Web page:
You’ll forgive me for saying so, but it seems symptomatic of the corruption of debate that anyone who opposes a grand strategy of world domination, or having a vast global network of military bases, or a routine presumption in favour of intervention (military or otherwise), or the regular lecturing of other countries on their human rights record, or the idea that it is normally our job to broker peace in regional conflicts, can be tagged as ‘isolationist.’

And for the second challenge:

How many Bosnian Muslims would be left alive today if it hadn’t been for N.A.T.O.’s intervention? How many Kurds would have been wiped out by Saddam Hussein without U.S. intervening? How many more Cambodians would have died if Vietnam hadn’t intervened?

PP:

On the contrary, Bosnia, Kurdistan and Cambodia are all excellent examples of the tragic and destructive consequences that armed intervention can inflict.

The Cambodian genocide and its notably extreme nature and scale is directly attributable to the radicalising impact of the carpet-bombing of Cambodia by the US during the Vietnam war.

The Kurds: On a number of occasions, the United States encouraged the Kurds  to rise up and rebel against Saddam Hussein, and then abandoned them to punitive slaughters. The Kurds learnt pretty quickly that the only people they could positively rely on to help them was themselves. In fact, after America’s intervention in the Gulf War of 1991, Saddam committed further atrocities against them, and against the other peoples the US had urged to rebel, right under the nose of the American victors. After the invasion of 2003 that toppled Saddam, the Kurds almost certainly did benefit from the removal of their historic persecutor. But this same invasion resulted directly in massive communal bloodletting between other Iraqis, with hundreds of thousands killed and a whole state imploding into a terrifying anarchy for a time.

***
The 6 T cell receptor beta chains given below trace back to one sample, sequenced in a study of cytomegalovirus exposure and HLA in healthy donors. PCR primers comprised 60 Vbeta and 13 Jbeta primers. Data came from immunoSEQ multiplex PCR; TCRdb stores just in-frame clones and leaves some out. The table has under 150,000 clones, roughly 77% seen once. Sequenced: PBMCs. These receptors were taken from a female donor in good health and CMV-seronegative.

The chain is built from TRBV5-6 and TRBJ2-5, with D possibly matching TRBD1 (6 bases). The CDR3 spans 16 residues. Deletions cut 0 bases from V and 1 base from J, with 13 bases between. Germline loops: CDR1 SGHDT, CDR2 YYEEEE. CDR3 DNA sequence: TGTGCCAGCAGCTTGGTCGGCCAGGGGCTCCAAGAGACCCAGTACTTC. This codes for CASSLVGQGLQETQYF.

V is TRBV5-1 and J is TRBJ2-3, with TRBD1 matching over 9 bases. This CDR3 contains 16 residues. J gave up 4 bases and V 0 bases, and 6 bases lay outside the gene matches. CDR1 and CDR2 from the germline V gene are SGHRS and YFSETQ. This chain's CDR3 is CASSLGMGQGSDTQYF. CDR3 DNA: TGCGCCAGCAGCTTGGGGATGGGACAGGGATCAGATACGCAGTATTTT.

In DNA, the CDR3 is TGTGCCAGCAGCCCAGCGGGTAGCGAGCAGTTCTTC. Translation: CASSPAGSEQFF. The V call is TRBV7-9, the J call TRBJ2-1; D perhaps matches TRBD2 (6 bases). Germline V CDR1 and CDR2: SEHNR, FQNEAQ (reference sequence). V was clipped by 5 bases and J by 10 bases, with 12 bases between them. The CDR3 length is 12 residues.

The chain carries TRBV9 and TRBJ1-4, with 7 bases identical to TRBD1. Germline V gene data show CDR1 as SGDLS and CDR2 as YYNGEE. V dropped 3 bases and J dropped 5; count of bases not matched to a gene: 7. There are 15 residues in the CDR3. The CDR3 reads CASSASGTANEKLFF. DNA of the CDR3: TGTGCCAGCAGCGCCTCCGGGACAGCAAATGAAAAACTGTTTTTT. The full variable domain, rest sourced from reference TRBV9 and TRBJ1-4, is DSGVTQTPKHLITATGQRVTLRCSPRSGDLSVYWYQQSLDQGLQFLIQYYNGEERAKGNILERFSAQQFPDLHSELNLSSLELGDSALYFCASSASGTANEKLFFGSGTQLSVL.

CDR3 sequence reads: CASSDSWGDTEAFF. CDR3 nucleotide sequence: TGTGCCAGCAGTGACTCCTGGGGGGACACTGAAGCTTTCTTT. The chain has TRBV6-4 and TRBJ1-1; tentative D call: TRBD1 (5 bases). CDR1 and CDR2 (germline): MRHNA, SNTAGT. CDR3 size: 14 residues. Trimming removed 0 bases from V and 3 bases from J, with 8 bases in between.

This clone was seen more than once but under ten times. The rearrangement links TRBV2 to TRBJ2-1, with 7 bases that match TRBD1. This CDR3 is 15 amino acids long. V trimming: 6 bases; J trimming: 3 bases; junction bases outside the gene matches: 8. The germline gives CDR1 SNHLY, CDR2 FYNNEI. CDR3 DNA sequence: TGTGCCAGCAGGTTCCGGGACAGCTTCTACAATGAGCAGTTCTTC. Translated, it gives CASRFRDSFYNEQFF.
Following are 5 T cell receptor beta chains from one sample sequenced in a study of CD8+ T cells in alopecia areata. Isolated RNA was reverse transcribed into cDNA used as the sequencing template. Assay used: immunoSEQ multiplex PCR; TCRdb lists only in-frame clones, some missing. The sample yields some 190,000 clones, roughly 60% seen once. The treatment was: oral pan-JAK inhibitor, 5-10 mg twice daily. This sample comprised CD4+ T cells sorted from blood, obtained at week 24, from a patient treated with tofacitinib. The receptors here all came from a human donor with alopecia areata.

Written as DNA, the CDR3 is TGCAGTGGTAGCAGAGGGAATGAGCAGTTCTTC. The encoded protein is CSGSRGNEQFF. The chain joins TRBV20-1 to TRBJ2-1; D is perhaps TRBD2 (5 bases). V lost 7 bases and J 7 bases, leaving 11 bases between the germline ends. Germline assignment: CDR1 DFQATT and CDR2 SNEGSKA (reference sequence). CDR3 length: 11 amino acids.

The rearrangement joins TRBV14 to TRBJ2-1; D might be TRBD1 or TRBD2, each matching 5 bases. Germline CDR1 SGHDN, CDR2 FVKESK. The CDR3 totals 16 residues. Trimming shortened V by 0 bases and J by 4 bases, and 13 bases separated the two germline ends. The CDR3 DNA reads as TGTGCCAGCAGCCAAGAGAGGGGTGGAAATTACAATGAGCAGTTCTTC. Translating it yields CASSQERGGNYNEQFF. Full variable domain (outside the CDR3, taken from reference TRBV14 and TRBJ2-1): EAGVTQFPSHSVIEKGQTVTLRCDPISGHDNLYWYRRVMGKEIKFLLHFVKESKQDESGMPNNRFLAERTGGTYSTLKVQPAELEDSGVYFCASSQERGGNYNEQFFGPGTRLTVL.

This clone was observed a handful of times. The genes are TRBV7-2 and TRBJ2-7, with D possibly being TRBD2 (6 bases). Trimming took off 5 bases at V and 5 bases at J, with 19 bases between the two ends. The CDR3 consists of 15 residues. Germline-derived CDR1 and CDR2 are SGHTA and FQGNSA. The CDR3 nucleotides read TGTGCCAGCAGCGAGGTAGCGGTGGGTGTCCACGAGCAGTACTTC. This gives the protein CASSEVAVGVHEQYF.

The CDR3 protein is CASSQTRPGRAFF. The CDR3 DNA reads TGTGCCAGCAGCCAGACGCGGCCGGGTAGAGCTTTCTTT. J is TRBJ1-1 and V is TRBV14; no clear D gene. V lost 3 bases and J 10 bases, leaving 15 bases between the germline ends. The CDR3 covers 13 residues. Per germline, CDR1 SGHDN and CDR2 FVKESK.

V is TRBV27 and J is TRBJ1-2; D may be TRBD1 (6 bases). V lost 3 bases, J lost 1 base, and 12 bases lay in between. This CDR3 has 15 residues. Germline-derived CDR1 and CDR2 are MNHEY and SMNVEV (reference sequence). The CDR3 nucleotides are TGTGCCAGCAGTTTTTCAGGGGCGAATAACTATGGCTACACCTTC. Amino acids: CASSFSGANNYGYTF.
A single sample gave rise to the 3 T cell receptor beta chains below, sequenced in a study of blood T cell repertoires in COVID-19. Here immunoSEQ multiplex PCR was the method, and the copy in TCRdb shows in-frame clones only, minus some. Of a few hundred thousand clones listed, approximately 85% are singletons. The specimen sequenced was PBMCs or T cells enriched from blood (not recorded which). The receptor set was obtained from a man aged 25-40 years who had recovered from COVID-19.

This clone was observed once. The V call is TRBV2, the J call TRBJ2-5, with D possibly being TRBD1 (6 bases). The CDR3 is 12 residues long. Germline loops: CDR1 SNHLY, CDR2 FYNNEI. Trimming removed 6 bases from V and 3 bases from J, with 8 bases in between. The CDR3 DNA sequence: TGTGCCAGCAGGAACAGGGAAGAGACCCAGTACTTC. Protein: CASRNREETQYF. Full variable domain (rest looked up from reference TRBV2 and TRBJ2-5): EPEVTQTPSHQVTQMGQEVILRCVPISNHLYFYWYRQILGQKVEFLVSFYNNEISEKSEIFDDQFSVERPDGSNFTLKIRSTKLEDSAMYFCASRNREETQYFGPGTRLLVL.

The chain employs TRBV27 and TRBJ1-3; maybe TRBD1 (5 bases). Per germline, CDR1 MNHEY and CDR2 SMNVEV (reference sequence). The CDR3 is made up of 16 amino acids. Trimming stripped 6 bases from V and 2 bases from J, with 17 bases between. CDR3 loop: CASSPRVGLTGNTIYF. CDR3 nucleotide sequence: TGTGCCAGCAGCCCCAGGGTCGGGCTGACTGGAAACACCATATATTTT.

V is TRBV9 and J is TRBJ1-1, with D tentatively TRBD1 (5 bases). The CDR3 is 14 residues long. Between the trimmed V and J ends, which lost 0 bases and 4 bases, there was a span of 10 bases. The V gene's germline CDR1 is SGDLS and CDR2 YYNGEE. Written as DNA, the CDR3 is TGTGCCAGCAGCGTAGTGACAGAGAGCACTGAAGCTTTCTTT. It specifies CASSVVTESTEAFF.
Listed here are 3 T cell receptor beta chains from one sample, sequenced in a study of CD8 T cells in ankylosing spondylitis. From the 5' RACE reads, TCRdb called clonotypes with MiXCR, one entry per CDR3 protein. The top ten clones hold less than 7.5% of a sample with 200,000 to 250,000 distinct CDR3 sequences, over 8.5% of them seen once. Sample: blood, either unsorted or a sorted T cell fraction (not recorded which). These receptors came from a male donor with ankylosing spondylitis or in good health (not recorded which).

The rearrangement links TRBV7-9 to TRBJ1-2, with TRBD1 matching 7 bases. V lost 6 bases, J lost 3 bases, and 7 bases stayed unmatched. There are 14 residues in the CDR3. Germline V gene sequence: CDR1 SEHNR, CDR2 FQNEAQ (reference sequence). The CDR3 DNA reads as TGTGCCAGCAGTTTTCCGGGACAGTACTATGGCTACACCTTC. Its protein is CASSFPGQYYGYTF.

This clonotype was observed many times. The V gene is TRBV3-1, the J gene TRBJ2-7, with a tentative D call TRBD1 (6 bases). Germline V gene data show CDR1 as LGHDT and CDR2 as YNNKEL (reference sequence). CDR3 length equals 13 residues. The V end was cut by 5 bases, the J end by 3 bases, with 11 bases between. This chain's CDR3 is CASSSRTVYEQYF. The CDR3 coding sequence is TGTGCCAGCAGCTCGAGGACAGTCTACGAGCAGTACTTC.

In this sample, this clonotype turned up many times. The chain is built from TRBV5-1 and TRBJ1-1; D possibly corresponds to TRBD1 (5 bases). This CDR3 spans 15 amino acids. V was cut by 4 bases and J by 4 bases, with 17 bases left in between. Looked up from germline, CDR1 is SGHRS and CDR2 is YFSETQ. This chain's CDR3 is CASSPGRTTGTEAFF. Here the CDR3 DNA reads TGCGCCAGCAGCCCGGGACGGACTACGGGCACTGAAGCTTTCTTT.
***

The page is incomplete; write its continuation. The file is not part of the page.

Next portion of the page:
On Bosnia: the Balkan wars are a good example of the ‘moral hazard’ problem, where underwriting the security of others can encourage them to take risky behaviour. Without wishing to oversimplify these conflicts, it is a matter of record that some secessionist leaders deliberately used atrocities to provoke counter-atrocities, in order to generate an escalating humanitarian crisis that would draw in Western intervention in what was a civil war. In other words, lots of Bosnian Muslims died precisely because of intervention and the hope for intervention. Its also easy to forget that partly as a result of intervention effectively on one ‘side’ who we deemed to be victims, those victims inflicted their own ethnic cleansing, for example of Serbs living in Kosovo.

And if anyone wants to mention Rwanda, that was also the long-term product of an intervention. A European colonial intervention, inventing new tribal distinctions and leaving a legacy of murderous internal conflict.

Its hard to have these arguments without being absolute. I was arguing for a presumption against intervention, not a complete rejection of the idea. But its the nature of op-eds and tit-for-tat debate that both sides get a little polarised.

Anyway, its good to be blogging again.